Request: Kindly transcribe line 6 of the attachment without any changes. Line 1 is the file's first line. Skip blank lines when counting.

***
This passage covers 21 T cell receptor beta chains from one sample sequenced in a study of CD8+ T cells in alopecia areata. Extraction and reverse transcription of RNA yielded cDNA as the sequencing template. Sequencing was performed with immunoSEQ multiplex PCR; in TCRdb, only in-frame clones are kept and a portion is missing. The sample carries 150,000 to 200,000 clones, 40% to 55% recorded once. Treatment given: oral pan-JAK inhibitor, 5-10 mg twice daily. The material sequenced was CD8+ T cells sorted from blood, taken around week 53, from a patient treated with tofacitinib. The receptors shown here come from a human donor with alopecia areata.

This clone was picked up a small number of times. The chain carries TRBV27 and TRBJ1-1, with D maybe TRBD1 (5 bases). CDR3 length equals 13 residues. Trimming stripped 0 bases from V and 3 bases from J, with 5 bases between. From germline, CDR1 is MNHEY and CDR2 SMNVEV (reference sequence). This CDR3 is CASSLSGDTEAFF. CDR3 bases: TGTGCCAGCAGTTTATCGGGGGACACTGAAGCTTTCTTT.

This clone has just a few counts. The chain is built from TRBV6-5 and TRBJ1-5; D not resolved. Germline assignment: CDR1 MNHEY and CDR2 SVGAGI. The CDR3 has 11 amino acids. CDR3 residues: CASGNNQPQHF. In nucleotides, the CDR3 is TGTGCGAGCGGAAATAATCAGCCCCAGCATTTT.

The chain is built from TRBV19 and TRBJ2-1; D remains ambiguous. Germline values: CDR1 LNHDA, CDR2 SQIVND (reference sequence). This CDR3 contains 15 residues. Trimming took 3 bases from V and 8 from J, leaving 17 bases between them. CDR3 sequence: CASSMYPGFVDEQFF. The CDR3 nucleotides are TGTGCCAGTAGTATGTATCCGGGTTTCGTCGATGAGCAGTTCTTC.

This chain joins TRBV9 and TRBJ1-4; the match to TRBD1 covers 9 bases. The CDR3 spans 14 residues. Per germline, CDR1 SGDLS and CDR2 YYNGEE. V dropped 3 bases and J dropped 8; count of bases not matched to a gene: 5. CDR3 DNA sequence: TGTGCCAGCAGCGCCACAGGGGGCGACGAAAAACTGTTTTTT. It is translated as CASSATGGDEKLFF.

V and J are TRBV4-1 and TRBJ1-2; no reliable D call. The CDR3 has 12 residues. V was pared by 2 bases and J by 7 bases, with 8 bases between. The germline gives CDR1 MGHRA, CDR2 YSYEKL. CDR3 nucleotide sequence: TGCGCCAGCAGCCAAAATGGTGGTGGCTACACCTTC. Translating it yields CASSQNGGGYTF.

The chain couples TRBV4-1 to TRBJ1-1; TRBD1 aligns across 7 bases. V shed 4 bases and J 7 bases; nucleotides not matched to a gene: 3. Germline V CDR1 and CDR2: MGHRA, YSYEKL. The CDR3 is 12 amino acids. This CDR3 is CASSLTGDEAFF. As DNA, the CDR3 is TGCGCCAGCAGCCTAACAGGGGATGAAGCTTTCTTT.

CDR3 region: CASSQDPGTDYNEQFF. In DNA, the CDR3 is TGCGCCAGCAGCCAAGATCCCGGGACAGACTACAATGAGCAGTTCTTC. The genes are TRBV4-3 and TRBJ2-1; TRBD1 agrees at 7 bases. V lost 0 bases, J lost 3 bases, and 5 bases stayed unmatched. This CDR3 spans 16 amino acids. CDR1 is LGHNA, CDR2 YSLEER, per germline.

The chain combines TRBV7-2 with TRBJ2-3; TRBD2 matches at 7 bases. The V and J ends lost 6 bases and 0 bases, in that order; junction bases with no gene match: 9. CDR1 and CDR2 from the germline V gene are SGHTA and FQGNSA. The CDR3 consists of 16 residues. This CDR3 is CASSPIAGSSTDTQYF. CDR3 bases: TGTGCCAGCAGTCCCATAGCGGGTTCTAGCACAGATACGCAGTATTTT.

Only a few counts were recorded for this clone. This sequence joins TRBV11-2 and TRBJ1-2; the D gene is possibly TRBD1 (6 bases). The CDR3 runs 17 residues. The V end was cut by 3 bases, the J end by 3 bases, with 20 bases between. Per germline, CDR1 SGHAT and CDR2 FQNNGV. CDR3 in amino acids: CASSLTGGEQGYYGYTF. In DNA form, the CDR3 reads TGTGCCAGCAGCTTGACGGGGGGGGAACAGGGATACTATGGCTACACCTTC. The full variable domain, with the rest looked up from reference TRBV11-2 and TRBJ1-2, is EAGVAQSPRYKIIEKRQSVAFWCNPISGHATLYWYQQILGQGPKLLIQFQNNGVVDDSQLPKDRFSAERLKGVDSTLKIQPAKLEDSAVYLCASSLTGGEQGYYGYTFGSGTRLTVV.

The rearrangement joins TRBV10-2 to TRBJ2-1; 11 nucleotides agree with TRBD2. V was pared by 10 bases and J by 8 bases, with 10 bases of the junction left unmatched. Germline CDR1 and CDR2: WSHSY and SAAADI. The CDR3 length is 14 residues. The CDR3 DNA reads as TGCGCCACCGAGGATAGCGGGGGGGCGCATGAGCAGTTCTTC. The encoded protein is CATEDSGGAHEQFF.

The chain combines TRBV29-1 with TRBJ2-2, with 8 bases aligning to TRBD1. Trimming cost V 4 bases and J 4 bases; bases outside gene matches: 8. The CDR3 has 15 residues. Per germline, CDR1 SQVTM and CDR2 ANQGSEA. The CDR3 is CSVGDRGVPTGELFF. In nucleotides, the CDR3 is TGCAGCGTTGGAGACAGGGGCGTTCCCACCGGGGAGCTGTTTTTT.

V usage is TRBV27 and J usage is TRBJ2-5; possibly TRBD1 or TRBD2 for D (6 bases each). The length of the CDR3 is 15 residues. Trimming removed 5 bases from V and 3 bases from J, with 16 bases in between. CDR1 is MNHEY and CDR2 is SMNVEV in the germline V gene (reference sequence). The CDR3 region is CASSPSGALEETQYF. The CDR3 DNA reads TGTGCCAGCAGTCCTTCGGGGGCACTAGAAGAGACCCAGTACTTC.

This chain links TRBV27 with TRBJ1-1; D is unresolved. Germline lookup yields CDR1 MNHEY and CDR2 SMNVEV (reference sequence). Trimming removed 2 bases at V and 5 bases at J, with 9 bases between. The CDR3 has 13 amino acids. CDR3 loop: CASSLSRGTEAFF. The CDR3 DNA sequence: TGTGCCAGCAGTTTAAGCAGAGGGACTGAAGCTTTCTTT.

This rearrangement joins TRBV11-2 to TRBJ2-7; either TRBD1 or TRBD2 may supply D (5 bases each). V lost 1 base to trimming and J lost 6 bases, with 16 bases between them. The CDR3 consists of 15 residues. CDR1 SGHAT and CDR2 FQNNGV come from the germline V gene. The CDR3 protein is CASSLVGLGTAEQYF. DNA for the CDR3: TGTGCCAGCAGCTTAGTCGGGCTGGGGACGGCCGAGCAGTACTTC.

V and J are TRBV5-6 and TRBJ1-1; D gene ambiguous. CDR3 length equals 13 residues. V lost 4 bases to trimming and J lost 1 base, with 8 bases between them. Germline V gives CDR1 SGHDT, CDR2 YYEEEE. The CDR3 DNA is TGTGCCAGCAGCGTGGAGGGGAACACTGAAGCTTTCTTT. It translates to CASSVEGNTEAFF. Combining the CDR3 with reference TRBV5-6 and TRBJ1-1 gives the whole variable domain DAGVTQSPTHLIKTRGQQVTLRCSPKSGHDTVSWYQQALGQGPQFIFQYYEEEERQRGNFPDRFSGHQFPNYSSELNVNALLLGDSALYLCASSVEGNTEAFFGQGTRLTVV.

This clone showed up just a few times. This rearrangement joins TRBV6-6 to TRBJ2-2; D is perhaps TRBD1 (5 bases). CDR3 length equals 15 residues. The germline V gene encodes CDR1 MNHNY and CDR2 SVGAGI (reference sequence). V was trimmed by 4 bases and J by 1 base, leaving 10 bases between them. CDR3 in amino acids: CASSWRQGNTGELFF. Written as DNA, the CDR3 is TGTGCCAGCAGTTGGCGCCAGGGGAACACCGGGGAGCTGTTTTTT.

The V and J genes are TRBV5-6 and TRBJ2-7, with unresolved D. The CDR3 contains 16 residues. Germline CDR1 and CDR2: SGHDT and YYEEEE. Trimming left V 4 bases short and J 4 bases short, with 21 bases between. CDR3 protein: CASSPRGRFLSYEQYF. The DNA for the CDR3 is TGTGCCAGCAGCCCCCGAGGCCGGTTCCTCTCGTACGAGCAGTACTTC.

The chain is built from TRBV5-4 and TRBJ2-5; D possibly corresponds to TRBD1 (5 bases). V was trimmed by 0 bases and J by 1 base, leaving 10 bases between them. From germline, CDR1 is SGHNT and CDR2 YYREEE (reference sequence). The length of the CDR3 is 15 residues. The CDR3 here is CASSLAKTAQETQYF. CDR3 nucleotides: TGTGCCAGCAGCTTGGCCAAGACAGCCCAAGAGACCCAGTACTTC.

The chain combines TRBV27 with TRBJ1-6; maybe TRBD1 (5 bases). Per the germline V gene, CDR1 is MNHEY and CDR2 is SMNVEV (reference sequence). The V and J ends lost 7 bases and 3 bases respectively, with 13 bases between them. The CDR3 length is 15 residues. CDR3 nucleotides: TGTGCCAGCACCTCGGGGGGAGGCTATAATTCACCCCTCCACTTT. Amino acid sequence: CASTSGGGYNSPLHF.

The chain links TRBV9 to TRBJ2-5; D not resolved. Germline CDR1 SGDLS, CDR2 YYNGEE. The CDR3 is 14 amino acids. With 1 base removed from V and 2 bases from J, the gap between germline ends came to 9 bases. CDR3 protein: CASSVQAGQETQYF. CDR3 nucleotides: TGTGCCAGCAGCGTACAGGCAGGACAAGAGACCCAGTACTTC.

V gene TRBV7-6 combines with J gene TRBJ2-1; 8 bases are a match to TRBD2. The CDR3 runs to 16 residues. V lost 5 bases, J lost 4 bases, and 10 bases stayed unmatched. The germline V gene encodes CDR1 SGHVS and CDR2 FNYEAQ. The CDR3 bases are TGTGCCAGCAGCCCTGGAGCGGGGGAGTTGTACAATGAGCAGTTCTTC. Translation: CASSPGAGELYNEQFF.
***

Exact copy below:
V and J are TRBV4-1 and TRBJ1-2; no reliable D call. The CDR3 has 12 residues. V was pared by 2 bases and J by 7 bases, with 8 bases between. The germline gives CDR1 MGHRA, CDR2 YSYEKL. CDR3 nucleotide sequence: TGCGCCAGCAGCCAAAATGGTGGTGGCTACACCTTC. Translating it yields CASSQNGGGYTF.